Let the Taste of Soul Family Festival countdown begin! TOS is two days away from the eleventh anniversary. TOS goers get to experience another year filled with infinite food choices, celebrity sightings and endless sounds of music.
Danny Bakewell Sr., creator and founder of Taste of Soul and chairman of Bakewell Media, is grateful for the partnership he has with the station. “Over the years 94.7 The Wave has continued to play a major role in the success of the Taste of Soul festival. My good friend Pat Prescott is one of our community’s icons,” he said. “Pat and the WAVE are a demonstration of what community partnerships and community empowerment is all about. We look forward to continuing this partnership through this year and into the future.”
94.7 The WAVE, whose music stage is sponsored by Budweiser this year, has been a media partner and radio sponsor with the Taste of Soul Festival since 2008. Providing some of music’s most legendary acts, now they are back to bring us some more!
This year, the radio station is taking music lovers back to some of the greatest hits from artists including Chosen Recovery Gospel Group, On Tour, Tom Browne, Troop and War.
R&B artist Tom Browne was on the charts from 1979-1989 when he was recording pop-oriented material for GRP and Arista. His major hits in 1980 and 1981: the No. 1 US Billboard R&B single “Funkin’ for Jamaica (N.Y.)” and the No. 4 US R&B single, “Thighs High (Grip Your Hips and Move)”. Later in 1982 he released a minor hit called, “Fungi Mama (bebopafunkadiscolypso)” which was also recorded on the Arista record label. It reached number 58 in the UK chart. Browne studied piano for a year when he was 11 and then switched to trumpet, attending New York City’s High School of Music and Art. Originally interested in classical music, Browne discovered jazz while in college in the mid-’70s. He worked with Sonny Fortune, recorded with Lonnie Smith, and then signed with GRP. Although influenced by Freddie Hubbard and occasionally recording a hard bop number, most of Browne’s output during that era was clearly geared toward the marketplace. A commercial pilot, Browne largely dropped out of music by the late ’80s, but came back in 1994 with a recording for Hip Bop in several settings that included the credible jazz date “Another Shade of Browne.”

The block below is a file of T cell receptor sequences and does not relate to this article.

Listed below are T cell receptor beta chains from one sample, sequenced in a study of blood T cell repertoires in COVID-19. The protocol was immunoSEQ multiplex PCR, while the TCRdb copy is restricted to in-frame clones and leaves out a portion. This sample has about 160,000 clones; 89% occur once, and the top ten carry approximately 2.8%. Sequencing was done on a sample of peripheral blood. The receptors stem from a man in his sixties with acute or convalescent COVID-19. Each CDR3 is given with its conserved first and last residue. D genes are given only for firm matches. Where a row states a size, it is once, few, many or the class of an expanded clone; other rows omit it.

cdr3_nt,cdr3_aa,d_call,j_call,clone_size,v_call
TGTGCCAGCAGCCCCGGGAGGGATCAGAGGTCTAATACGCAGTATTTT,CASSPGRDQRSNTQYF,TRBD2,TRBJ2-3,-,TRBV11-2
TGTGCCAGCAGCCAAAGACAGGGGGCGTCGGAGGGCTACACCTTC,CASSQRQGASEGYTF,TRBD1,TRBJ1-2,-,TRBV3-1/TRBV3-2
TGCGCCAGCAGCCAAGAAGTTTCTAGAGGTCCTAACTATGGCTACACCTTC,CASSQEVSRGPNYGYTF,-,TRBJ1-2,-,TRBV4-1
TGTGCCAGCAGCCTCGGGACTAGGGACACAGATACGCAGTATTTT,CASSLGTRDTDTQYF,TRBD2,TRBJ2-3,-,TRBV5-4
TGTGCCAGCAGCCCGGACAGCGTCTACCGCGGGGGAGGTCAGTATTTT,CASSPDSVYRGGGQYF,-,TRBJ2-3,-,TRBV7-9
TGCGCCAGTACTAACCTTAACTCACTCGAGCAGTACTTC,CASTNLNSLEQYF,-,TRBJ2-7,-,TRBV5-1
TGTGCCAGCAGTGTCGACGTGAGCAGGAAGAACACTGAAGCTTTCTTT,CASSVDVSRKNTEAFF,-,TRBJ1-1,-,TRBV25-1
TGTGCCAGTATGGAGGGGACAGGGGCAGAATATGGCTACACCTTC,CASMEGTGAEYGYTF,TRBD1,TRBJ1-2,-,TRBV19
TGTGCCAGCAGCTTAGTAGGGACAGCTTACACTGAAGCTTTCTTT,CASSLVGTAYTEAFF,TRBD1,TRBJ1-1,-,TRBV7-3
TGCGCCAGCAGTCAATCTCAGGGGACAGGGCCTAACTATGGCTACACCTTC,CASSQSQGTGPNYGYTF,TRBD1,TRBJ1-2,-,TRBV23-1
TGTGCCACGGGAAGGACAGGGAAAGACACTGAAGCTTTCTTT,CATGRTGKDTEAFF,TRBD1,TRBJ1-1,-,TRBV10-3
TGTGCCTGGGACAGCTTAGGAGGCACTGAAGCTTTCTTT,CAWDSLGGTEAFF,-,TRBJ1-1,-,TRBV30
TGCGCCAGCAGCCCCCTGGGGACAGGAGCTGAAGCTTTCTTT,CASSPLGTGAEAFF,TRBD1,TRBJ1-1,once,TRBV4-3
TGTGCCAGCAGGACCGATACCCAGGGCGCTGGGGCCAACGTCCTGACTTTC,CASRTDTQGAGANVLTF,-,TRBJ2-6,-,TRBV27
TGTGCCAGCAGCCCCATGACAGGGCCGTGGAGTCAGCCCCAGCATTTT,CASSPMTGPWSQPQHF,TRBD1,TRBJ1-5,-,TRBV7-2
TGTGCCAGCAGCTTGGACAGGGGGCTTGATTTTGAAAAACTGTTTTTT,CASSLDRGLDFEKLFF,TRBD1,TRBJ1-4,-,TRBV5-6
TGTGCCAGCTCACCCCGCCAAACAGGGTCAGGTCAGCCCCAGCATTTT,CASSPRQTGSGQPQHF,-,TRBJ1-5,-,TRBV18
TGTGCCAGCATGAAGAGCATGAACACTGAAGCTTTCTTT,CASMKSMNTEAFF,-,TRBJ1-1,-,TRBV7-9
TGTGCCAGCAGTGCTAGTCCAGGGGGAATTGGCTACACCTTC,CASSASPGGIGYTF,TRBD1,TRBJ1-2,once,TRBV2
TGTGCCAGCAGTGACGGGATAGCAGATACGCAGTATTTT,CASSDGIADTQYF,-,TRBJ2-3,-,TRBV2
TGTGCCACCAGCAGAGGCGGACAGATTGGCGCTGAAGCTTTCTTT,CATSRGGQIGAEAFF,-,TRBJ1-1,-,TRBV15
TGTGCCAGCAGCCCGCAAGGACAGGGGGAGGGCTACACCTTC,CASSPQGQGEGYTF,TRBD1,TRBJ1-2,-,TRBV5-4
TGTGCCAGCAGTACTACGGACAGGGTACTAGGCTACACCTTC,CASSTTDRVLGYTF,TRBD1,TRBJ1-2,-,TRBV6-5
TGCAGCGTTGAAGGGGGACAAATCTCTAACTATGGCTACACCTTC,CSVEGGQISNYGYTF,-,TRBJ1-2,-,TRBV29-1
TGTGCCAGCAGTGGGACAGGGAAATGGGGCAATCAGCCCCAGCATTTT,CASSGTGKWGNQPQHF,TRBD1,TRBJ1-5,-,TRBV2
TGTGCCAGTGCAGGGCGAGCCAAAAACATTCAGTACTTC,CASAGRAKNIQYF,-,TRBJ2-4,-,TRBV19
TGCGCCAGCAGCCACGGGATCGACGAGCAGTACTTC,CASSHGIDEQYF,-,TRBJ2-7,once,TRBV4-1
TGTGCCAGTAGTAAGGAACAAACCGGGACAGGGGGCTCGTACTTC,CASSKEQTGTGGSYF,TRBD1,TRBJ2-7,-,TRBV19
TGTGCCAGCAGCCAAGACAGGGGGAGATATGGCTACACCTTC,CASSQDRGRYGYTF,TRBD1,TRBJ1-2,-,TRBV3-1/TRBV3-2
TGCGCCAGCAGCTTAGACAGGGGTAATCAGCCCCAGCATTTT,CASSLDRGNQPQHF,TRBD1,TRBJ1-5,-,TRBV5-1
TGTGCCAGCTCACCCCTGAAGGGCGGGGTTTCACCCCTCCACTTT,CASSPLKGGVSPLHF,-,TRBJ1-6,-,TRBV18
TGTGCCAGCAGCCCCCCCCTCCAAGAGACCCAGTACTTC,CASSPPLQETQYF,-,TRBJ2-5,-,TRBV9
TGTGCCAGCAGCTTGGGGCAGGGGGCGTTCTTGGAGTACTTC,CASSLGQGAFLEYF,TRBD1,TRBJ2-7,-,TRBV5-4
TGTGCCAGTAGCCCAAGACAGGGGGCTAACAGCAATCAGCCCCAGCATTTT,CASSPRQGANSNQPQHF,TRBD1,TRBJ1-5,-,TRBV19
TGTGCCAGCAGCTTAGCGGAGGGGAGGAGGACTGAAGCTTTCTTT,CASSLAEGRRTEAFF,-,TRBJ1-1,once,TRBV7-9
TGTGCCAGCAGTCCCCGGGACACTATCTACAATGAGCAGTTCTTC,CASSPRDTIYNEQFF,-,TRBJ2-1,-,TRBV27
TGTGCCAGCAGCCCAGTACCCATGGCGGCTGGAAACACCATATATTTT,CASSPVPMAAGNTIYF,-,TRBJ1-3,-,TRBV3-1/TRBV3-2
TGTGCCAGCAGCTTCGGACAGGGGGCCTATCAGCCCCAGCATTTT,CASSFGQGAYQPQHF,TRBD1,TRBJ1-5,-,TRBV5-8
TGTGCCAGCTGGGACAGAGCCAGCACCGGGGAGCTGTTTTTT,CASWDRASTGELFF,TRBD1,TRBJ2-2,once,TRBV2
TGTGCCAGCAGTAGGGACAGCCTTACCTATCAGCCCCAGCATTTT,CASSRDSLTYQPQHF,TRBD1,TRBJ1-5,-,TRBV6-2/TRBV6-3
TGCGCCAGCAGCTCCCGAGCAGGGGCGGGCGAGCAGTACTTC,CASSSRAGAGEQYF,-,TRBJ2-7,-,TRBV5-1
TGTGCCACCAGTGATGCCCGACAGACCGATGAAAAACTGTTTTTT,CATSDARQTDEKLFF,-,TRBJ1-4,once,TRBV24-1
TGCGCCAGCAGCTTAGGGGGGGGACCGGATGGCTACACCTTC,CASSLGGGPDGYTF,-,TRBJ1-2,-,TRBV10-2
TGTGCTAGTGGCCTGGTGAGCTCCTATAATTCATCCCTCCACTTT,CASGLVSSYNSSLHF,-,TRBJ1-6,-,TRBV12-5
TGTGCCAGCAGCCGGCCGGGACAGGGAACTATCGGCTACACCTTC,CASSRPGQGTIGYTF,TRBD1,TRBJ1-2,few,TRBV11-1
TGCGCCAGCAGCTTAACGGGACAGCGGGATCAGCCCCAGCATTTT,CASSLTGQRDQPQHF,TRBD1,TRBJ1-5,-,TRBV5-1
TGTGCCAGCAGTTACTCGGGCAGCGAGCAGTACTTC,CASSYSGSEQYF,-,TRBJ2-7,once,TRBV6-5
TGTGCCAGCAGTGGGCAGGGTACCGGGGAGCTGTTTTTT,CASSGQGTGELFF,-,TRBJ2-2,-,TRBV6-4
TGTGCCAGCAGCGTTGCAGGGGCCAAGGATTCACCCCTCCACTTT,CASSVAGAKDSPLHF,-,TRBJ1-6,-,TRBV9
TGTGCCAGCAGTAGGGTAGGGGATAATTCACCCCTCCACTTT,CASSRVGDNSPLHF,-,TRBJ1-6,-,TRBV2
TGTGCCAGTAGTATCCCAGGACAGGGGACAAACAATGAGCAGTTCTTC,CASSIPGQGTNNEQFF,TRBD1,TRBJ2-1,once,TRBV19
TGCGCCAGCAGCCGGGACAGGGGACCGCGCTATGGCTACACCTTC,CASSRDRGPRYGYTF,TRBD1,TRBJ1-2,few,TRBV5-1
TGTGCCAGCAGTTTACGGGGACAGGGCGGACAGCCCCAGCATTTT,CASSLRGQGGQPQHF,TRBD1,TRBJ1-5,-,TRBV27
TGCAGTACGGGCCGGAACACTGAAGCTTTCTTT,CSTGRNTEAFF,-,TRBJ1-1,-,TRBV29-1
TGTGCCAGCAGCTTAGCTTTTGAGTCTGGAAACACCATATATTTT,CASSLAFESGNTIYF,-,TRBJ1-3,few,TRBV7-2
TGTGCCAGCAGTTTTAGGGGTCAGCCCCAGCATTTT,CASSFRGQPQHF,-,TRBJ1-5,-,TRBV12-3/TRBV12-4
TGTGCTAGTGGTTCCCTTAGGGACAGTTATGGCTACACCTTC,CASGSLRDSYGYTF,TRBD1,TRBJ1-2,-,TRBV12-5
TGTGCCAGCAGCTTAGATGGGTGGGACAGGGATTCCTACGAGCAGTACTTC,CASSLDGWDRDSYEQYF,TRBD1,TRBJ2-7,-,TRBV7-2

Chosen Recovery Gospel Group
The Chosen Recovery Gospel Group is a local trio composed of Bryant A.M.E. members Reverends Darlene Watley, Carolyn Cookie-Brown and Tony Jones. Some of their popular songs include “Holy,” “Emmanuel,” “Roller Coaster,” “What’s On Your Mind” and “Heaven.” The trio music is about delivering a message of salvation and engaging the crowd. The gospel group has performed at past Taste of Soul festivals giving the everyone hope in the Lord.
Troop began as a teen group that won $1000 on “Puttin’ on the Hits”, a nationally televised contest, by dancing and lip-synching to New Edition’s “Cool It Now.” The Pasadena, California quintet — Rodney Benford, John Harreld, Allen McNeil, Steve Russell, and Reggie Warren — were then signed to Atlantic, and their 1988 debut single, the LeVert-produced “Mamacita,” taken from their self-titled album, reached number two on Billboard’s Hot Soul Singles chart. Their second album, 1989’s “Attitude”, featured two number one Hot Soul singles — including the Chuckii Booker collaboration “Spread My Wings” — and earned an RIAA gold certification. “Deepa”, released in 1992, was a creative step forward and contained yet another Hot Soul chart topper in “Sweet November,” a Deele cover, but the group subsequently went independent with two more full-lengths released later in the decade. Troop went inactive for several years but occasionally recorded and toured. In 2013, they released a single titled “Forever”.
One of the most popular funk groups of the ’70s, War was an eclectic group, freely melding soul, Latin, jazz, blues, reggae, and rock influences into their music. Although War’s lyrics were sometimes political in nature (in keeping with their racially integrated lineup), their music almost always had a sunny, laid-back vibe emblematic of their Southern California roots. Even if the jams sometimes got indulgent, they demonstrated War’s truly group-minded approach: no one soloist or vocalist really stood above the others (even though all were clearly talented), and their grooving interplay placed War in the top echelon of funk ensembles. They’re known for their hit songs “Spill the Wine”, “The World Is a Ghetto”, “The Cisco Kid”, “Why Can’t We Be Friends?”, “Low Rider”, and “Summer”.
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